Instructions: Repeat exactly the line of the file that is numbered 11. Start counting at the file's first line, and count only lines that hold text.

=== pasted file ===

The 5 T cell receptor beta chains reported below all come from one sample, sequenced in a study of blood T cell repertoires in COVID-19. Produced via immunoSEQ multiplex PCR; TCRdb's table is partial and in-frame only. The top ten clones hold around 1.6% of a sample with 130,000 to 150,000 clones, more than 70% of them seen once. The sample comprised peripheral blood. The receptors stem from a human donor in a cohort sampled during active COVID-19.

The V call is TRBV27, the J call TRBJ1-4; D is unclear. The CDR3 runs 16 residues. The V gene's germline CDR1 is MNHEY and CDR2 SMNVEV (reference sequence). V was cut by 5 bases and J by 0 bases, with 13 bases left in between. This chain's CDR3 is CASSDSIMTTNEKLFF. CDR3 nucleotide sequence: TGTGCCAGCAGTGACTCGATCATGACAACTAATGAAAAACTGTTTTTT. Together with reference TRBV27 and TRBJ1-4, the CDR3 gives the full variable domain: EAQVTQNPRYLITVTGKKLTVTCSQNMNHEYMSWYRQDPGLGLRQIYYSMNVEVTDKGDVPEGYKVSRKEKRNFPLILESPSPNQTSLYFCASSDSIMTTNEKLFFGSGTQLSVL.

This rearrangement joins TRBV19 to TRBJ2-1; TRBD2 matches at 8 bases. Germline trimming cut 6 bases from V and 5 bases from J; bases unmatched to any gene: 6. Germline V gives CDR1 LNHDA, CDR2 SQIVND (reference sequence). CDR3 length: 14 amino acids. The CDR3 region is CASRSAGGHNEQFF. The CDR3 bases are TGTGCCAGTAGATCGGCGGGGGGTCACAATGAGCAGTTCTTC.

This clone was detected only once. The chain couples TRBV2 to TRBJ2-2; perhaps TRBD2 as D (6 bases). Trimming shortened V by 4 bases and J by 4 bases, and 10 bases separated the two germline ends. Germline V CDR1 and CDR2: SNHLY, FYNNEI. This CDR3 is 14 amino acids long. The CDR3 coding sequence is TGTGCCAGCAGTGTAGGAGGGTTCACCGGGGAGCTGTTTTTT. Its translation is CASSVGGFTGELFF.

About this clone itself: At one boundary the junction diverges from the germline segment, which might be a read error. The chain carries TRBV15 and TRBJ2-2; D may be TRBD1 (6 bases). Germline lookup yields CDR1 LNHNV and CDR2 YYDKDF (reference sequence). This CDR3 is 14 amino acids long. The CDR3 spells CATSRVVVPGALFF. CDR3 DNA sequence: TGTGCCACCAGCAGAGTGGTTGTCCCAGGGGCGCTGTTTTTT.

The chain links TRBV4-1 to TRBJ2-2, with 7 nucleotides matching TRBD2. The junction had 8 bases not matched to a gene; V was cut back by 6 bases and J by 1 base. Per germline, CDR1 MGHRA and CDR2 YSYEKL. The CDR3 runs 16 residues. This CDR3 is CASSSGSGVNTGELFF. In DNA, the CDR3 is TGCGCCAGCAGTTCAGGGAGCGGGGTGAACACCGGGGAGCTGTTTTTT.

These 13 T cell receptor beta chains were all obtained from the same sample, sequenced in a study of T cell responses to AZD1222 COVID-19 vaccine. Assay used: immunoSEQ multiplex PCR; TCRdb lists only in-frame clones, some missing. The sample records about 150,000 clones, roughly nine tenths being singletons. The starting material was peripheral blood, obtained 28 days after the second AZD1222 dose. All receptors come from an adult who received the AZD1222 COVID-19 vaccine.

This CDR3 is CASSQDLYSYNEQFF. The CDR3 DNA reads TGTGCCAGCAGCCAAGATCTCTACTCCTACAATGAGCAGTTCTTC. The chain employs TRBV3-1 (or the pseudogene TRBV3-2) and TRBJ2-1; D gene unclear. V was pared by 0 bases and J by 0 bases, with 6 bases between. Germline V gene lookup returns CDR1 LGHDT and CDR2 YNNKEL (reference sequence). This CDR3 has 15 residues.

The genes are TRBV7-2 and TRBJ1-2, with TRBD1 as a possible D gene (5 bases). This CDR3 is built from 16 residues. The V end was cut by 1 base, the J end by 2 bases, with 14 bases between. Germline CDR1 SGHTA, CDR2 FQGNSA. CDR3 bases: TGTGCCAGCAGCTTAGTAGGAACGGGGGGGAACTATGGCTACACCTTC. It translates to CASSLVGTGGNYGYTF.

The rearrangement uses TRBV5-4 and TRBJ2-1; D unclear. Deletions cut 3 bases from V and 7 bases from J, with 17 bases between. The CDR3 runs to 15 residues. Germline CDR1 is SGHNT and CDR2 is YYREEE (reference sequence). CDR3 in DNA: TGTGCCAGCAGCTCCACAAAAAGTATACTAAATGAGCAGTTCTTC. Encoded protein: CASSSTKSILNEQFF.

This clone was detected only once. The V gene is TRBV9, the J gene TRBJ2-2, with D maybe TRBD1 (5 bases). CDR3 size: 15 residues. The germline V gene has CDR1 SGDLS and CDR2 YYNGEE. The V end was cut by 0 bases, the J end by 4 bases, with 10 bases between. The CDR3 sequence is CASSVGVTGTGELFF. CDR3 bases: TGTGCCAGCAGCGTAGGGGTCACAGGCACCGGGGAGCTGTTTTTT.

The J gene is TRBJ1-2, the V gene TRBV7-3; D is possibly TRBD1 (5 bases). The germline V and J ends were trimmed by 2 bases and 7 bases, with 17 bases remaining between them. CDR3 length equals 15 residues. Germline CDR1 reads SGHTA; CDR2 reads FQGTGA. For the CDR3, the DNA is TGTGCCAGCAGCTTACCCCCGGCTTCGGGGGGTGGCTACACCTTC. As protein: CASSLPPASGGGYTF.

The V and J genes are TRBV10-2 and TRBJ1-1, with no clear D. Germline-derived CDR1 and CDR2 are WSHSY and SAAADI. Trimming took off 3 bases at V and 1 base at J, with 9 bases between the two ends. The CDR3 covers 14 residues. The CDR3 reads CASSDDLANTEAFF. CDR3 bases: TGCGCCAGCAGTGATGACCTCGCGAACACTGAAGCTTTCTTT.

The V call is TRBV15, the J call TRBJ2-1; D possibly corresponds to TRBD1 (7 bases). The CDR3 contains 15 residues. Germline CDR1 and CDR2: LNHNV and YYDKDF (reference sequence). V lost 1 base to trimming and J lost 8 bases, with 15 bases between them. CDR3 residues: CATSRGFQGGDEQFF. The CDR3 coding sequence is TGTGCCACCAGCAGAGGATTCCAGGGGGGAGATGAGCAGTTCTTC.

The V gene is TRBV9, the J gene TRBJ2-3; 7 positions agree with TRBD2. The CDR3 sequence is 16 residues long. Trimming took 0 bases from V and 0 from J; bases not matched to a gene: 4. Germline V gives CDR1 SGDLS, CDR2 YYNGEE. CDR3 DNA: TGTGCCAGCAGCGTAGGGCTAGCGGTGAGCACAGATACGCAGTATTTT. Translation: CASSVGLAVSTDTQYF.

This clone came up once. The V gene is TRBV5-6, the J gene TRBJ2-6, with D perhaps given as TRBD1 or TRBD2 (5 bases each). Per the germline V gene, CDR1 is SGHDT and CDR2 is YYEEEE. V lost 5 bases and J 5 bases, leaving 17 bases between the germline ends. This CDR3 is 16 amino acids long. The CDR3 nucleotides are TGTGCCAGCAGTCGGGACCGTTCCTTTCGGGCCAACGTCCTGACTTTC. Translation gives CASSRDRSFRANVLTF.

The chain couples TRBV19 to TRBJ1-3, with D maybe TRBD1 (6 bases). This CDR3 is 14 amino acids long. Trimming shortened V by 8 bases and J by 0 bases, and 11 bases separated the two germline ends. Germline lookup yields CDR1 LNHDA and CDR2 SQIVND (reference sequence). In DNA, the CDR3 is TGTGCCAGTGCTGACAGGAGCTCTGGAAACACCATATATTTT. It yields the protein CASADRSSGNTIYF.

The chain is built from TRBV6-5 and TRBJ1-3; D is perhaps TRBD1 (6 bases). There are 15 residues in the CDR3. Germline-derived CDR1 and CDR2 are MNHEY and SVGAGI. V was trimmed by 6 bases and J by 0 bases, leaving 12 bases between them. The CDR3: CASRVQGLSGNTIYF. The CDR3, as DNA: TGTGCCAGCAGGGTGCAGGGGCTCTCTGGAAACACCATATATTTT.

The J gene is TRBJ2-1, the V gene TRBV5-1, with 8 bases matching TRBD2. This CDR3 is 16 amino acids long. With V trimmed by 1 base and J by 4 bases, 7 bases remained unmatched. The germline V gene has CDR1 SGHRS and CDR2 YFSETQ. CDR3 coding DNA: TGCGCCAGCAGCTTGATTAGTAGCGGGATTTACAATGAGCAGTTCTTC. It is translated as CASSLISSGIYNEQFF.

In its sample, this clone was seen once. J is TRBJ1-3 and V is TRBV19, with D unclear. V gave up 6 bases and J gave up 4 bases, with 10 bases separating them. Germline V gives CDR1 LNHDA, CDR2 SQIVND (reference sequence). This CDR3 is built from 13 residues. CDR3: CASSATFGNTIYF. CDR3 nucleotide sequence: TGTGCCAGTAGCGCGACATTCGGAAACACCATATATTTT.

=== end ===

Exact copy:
This clone was detected only once. The V gene is TRBV9, the J gene TRBJ2-2, with D maybe TRBD1 (5 bases). CDR3 size: 15 residues. The germline V gene has CDR1 SGDLS and CDR2 YYNGEE. The V end was cut by 0 bases, the J end by 4 bases, with 10 bases between. The CDR3 sequence is CASSVGVTGTGELFF. CDR3 bases: TGTGCCAGCAGCGTAGGGGTCACAGGCACCGGGGAGCTGTTTTTT.